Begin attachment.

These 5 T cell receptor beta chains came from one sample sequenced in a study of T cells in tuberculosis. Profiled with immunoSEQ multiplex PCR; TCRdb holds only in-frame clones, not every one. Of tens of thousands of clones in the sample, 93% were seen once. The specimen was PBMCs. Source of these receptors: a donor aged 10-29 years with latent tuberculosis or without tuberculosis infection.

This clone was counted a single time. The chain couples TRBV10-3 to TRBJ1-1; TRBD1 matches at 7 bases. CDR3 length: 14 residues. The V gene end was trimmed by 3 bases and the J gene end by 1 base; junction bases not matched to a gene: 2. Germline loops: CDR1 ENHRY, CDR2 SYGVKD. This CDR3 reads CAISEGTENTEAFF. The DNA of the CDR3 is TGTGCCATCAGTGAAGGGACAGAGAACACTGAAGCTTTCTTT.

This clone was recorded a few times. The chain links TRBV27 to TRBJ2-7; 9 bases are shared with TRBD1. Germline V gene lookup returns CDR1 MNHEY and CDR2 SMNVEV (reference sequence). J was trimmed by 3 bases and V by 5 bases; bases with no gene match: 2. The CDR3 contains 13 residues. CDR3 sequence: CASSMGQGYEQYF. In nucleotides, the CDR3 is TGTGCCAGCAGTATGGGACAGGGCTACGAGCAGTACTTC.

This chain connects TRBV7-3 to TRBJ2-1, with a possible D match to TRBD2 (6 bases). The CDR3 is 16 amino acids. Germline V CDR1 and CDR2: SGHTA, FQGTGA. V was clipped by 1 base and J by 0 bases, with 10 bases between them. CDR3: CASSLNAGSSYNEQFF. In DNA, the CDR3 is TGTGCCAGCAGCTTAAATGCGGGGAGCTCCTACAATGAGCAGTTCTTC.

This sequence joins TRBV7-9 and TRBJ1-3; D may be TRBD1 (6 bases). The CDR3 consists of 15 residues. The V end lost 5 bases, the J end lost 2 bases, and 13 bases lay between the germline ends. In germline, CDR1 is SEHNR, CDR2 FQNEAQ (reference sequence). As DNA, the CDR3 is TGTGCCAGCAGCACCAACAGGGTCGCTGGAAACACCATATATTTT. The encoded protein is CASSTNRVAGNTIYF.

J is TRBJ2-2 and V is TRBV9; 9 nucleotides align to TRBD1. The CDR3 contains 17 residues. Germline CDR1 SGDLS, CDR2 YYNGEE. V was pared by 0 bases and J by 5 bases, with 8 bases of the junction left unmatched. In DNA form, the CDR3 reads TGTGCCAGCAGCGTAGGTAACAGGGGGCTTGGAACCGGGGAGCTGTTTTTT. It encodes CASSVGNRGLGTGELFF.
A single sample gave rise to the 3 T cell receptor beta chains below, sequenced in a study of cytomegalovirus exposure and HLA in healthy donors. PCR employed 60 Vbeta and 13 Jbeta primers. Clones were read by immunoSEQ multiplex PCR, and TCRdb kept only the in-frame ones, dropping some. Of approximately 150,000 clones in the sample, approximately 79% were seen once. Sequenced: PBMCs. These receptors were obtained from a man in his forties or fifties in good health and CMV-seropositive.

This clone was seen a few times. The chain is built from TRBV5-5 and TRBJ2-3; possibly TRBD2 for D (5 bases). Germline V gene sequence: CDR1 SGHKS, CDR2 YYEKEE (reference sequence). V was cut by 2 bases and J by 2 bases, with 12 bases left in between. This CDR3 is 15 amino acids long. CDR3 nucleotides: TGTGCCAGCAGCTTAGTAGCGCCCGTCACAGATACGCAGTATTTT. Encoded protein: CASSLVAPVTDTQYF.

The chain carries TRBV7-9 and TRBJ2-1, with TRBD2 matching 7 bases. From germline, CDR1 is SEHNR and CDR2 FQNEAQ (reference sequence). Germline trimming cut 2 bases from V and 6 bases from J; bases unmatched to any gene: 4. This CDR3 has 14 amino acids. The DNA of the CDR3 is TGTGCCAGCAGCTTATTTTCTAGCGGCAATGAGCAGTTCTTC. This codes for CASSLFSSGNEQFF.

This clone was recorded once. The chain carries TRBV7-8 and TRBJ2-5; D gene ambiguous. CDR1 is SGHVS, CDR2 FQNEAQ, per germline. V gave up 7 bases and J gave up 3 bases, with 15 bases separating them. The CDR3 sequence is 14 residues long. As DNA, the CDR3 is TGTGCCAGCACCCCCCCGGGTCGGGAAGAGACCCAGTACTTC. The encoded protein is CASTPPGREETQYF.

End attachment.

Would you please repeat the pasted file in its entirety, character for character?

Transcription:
These 5 T cell receptor beta chains came from one sample sequenced in a study of T cells in tuberculosis. Profiled with immunoSEQ multiplex PCR; TCRdb holds only in-frame clones, not every one. Of tens of thousands of clones in the sample, 93% were seen once. The specimen was PBMCs. Source of these receptors: a donor aged 10-29 years with latent tuberculosis or without tuberculosis infection.

This clone was counted a single time. The chain couples TRBV10-3 to TRBJ1-1; TRBD1 matches at 7 bases. CDR3 length: 14 residues. The V gene end was trimmed by 3 bases and the J gene end by 1 base; junction bases not matched to a gene: 2. Germline loops: CDR1 ENHRY, CDR2 SYGVKD. This CDR3 reads CAISEGTENTEAFF. The DNA of the CDR3 is TGTGCCATCAGTGAAGGGACAGAGAACACTGAAGCTTTCTTT.

This clone was recorded a few times. The chain links TRBV27 to TRBJ2-7; 9 bases are shared with TRBD1. Germline V gene lookup returns CDR1 MNHEY and CDR2 SMNVEV (reference sequence). J was trimmed by 3 bases and V by 5 bases; bases with no gene match: 2. The CDR3 contains 13 residues. CDR3 sequence: CASSMGQGYEQYF. In nucleotides, the CDR3 is TGTGCCAGCAGTATGGGACAGGGCTACGAGCAGTACTTC.

This chain connects TRBV7-3 to TRBJ2-1, with a possible D match to TRBD2 (6 bases). The CDR3 is 16 amino acids. Germline V CDR1 and CDR2: SGHTA, FQGTGA. V was clipped by 1 base and J by 0 bases, with 10 bases between them. CDR3: CASSLNAGSSYNEQFF. In DNA, the CDR3 is TGTGCCAGCAGCTTAAATGCGGGGAGCTCCTACAATGAGCAGTTCTTC.

This sequence joins TRBV7-9 and TRBJ1-3; D may be TRBD1 (6 bases). The CDR3 consists of 15 residues. The V end lost 5 bases, the J end lost 2 bases, and 13 bases lay between the germline ends. In germline, CDR1 is SEHNR, CDR2 FQNEAQ (reference sequence). As DNA, the CDR3 is TGTGCCAGCAGCACCAACAGGGTCGCTGGAAACACCATATATTTT. The encoded protein is CASSTNRVAGNTIYF.

J is TRBJ2-2 and V is TRBV9; 9 nucleotides align to TRBD1. The CDR3 contains 17 residues. Germline CDR1 SGDLS, CDR2 YYNGEE. V was pared by 0 bases and J by 5 bases, with 8 bases of the junction left unmatched. In DNA form, the CDR3 reads TGTGCCAGCAGCGTAGGTAACAGGGGGCTTGGAACCGGGGAGCTGTTTTTT. It encodes CASSVGNRGLGTGELFF.
A single sample gave rise to the 3 T cell receptor beta chains below, sequenced in a study of cytomegalovirus exposure and HLA in healthy donors. PCR employed 60 Vbeta and 13 Jbeta primers. Clones were read by immunoSEQ multiplex PCR, and TCRdb kept only the in-frame ones, dropping some. Of approximately 150,000 clones in the sample, approximately 79% were seen once. Sequenced: PBMCs. These receptors were obtained from a man in his forties or fifties in good health and CMV-seropositive.

This clone was seen a few times. The chain is built from TRBV5-5 and TRBJ2-3; possibly TRBD2 for D (5 bases). Germline V gene sequence: CDR1 SGHKS, CDR2 YYEKEE (reference sequence). V was cut by 2 bases and J by 2 bases, with 12 bases left in between. This CDR3 is 15 amino acids long. CDR3 nucleotides: TGTGCCAGCAGCTTAGTAGCGCCCGTCACAGATACGCAGTATTTT. Encoded protein: CASSLVAPVTDTQYF.

The chain carries TRBV7-9 and TRBJ2-1, with TRBD2 matching 7 bases. From germline, CDR1 is SEHNR and CDR2 FQNEAQ (reference sequence). Germline trimming cut 2 bases from V and 6 bases from J; bases unmatched to any gene: 4. This CDR3 has 14 amino acids. The DNA of the CDR3 is TGTGCCAGCAGCTTATTTTCTAGCGGCAATGAGCAGTTCTTC. This codes for CASSLFSSGNEQFF.

This clone was recorded once. The chain carries TRBV7-8 and TRBJ2-5; D gene ambiguous. CDR1 is SGHVS, CDR2 FQNEAQ, per germline. V gave up 7 bases and J gave up 3 bases, with 15 bases separating them. The CDR3 sequence is 14 residues long. As DNA, the CDR3 is TGTGCCAGCACCCCCCCGGGTCGGGAAGAGACCCAGTACTTC. The encoded protein is CASTPPGREETQYF.